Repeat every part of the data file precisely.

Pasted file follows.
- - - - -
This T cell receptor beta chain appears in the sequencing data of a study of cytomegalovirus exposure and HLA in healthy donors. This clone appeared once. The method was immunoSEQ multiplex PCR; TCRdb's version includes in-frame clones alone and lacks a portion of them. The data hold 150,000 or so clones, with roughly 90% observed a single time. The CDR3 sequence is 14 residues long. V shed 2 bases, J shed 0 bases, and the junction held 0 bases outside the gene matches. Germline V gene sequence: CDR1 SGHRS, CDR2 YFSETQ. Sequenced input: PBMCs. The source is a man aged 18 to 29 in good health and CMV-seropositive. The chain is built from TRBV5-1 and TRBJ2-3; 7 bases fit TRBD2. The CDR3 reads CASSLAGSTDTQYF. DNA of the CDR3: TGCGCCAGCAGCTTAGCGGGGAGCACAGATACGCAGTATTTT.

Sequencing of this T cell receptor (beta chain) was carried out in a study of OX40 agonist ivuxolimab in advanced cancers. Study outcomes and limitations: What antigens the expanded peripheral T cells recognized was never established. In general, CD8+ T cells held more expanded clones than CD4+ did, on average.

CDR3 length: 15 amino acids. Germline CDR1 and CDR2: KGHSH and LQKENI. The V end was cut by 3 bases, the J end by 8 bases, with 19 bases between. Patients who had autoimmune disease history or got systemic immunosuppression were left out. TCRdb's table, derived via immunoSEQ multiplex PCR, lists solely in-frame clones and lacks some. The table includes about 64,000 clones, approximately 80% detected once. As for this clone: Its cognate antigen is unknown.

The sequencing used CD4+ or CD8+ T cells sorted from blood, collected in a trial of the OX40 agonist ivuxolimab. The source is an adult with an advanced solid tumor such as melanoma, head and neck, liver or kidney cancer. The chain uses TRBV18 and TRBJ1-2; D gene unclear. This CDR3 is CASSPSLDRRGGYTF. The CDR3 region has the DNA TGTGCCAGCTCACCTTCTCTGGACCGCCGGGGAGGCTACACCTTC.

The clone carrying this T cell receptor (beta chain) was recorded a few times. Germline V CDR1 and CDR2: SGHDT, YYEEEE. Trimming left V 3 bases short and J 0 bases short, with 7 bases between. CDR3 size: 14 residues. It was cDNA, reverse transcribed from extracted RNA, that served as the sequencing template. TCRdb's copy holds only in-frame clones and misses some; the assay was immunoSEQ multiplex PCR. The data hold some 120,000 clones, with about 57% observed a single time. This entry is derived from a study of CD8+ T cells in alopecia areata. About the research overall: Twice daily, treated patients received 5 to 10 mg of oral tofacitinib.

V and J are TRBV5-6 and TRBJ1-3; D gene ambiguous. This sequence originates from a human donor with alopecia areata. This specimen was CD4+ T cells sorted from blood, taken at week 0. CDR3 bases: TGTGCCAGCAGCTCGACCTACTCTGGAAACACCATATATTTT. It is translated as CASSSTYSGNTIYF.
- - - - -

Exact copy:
This T cell receptor beta chain appears in the sequencing data of a study of cytomegalovirus exposure and HLA in healthy donors. This clone appeared once. The method was immunoSEQ multiplex PCR; TCRdb's version includes in-frame clones alone and lacks a portion of them. The data hold 150,000 or so clones, with roughly 90% observed a single time. The CDR3 sequence is 14 residues long. V shed 2 bases, J shed 0 bases, and the junction held 0 bases outside the gene matches. Germline V gene sequence: CDR1 SGHRS, CDR2 YFSETQ. Sequenced input: PBMCs. The source is a man aged 18 to 29 in good health and CMV-seropositive. The chain is built from TRBV5-1 and TRBJ2-3; 7 bases fit TRBD2. The CDR3 reads CASSLAGSTDTQYF. DNA of the CDR3: TGCGCCAGCAGCTTAGCGGGGAGCACAGATACGCAGTATTTT.

Sequencing of this T cell receptor (beta chain) was carried out in a study of OX40 agonist ivuxolimab in advanced cancers. Study outcomes and limitations: What antigens the expanded peripheral T cells recognized was never established. In general, CD8+ T cells held more expanded clones than CD4+ did, on average.

CDR3 length: 15 amino acids. Germline CDR1 and CDR2: KGHSH and LQKENI. The V end was cut by 3 bases, the J end by 8 bases, with 19 bases between. Patients who had autoimmune disease history or got systemic immunosuppression were left out. TCRdb's table, derived via immunoSEQ multiplex PCR, lists solely in-frame clones and lacks some. The table includes about 64,000 clones, approximately 80% detected once. As for this clone: Its cognate antigen is unknown.

The sequencing used CD4+ or CD8+ T cells sorted from blood, collected in a trial of the OX40 agonist ivuxolimab. The source is an adult with an advanced solid tumor such as melanoma, head and neck, liver or kidney cancer. The chain uses TRBV18 and TRBJ1-2; D gene unclear. This CDR3 is CASSPSLDRRGGYTF. The CDR3 region has the DNA TGTGCCAGCTCACCTTCTCTGGACCGCCGGGGAGGCTACACCTTC.

The clone carrying this T cell receptor (beta chain) was recorded a few times. Germline V CDR1 and CDR2: SGHDT, YYEEEE. Trimming left V 3 bases short and J 0 bases short, with 7 bases between. CDR3 size: 14 residues. It was cDNA, reverse transcribed from extracted RNA, that served as the sequencing template. TCRdb's copy holds only in-frame clones and misses some; the assay was immunoSEQ multiplex PCR. The data hold some 120,000 clones, with about 57% observed a single time. This entry is derived from a study of CD8+ T cells in alopecia areata. About the research overall: Twice daily, treated patients received 5 to 10 mg of oral tofacitinib.

V and J are TRBV5-6 and TRBJ1-3; D gene ambiguous. This sequence originates from a human donor with alopecia areata. This specimen was CD4+ T cells sorted from blood, taken at week 0. CDR3 bases: TGTGCCAGCAGCTCGACCTACTCTGGAAACACCATATATTTT. It is translated as CASSSTYSGNTIYF.